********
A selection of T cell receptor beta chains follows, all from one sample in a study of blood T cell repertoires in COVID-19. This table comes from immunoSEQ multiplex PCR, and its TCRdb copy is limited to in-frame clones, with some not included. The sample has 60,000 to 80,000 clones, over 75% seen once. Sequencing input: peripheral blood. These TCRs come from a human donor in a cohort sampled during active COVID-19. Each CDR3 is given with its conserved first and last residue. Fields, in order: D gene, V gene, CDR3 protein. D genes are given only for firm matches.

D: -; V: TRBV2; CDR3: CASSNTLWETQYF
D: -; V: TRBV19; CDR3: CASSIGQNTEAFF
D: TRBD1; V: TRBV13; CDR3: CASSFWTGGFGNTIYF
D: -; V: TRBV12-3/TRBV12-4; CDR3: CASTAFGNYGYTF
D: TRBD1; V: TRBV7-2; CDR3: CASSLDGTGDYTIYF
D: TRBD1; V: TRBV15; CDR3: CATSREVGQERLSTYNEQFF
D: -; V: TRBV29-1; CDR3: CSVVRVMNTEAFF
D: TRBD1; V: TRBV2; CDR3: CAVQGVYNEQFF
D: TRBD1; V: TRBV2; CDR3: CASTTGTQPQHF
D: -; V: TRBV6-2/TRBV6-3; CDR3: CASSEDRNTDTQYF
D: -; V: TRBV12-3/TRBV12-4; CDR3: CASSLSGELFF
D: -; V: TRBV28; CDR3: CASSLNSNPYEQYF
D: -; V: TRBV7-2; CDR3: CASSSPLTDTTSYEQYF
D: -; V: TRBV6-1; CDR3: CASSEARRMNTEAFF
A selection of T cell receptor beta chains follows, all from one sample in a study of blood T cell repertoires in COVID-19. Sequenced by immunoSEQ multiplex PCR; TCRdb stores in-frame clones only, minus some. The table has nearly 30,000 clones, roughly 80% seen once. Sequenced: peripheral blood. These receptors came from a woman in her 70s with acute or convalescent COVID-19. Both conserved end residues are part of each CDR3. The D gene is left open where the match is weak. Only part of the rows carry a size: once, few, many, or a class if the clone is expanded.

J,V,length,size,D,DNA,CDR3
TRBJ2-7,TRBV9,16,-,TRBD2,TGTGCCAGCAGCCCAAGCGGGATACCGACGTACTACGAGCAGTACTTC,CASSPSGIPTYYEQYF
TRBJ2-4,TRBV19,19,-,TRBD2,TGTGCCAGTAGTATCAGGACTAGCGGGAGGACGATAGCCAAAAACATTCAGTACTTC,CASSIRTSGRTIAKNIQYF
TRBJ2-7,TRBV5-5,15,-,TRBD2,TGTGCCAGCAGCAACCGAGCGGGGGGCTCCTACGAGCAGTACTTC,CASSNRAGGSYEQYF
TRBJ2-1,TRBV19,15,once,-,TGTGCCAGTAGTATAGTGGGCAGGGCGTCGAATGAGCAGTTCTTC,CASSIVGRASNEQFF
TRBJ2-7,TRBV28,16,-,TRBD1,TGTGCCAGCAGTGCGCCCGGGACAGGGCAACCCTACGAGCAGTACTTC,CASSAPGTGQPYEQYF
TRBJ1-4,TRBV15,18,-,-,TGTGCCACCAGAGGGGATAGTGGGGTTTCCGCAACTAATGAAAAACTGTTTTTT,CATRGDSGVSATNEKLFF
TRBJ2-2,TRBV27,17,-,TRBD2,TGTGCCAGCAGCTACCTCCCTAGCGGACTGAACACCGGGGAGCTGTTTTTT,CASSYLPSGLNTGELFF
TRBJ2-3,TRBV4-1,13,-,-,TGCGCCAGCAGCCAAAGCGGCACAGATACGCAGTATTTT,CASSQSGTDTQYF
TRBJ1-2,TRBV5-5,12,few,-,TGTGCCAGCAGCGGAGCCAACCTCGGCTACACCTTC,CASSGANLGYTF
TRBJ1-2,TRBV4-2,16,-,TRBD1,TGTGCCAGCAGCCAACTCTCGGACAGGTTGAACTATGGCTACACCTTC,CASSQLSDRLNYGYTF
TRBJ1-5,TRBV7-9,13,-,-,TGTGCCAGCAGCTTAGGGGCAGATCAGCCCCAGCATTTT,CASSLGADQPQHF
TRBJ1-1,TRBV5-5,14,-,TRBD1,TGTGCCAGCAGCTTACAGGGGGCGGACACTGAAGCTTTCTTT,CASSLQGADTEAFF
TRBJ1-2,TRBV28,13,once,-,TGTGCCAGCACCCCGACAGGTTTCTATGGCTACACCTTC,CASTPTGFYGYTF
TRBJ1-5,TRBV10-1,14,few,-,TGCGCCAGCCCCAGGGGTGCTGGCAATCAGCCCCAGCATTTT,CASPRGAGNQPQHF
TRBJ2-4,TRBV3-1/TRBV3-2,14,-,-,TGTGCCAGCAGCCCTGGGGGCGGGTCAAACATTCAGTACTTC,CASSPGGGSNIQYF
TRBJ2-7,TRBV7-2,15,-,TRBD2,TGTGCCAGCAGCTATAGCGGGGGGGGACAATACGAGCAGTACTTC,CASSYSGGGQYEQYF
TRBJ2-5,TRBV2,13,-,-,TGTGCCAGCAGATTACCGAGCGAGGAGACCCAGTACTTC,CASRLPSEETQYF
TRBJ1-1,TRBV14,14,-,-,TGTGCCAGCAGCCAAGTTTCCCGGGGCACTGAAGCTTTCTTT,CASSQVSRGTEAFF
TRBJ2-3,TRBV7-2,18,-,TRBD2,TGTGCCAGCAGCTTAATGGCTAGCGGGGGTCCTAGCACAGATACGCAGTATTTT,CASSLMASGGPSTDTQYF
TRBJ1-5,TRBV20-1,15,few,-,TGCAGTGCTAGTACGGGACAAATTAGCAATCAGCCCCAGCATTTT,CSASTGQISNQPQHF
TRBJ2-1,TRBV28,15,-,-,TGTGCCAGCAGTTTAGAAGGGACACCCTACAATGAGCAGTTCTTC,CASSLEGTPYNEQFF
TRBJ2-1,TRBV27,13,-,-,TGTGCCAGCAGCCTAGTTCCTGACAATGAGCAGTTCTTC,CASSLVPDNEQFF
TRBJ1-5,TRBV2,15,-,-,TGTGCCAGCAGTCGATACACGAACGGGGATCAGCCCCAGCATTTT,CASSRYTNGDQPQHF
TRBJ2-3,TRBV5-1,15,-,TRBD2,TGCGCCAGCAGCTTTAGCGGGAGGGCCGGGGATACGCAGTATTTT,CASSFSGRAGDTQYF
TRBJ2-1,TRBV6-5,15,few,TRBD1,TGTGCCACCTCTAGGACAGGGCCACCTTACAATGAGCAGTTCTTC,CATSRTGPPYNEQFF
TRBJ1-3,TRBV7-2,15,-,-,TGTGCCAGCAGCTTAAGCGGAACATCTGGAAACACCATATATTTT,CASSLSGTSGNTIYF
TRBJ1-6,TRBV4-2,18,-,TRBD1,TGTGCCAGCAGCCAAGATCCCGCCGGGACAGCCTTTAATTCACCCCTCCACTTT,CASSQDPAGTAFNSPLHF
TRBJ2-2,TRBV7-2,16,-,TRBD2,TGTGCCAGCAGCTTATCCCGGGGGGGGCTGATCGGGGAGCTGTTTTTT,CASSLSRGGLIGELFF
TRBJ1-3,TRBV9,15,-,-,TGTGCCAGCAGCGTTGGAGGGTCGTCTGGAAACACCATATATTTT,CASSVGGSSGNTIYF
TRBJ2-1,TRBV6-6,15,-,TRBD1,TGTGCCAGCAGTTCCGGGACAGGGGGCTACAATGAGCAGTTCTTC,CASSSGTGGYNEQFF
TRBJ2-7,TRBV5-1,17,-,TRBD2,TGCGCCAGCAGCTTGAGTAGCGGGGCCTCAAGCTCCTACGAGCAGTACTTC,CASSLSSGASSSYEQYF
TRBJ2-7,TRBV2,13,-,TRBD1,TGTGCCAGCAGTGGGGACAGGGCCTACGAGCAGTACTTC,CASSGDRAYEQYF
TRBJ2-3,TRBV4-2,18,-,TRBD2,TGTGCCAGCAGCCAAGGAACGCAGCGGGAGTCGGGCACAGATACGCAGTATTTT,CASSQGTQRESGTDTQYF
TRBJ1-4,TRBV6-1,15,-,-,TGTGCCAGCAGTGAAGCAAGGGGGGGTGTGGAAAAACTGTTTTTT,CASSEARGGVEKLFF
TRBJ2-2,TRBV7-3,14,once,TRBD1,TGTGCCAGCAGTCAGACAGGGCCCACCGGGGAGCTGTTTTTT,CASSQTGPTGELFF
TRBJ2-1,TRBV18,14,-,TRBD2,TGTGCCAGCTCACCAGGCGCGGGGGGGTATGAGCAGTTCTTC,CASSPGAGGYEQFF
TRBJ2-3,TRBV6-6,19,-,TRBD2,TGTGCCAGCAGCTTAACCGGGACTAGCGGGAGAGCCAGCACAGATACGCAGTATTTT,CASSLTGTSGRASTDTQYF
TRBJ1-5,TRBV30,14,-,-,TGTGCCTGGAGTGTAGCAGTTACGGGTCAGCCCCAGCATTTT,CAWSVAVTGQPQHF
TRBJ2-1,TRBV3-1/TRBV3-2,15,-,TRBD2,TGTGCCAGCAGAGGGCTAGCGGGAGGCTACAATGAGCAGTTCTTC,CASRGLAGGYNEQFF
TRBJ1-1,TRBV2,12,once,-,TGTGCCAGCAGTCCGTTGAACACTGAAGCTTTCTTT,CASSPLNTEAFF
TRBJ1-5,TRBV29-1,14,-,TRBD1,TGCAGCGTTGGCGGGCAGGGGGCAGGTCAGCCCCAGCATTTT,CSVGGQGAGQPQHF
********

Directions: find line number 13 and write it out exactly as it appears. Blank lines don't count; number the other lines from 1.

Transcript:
D: -; V: TRBV28; CDR3: CASSLNSNPYEQYF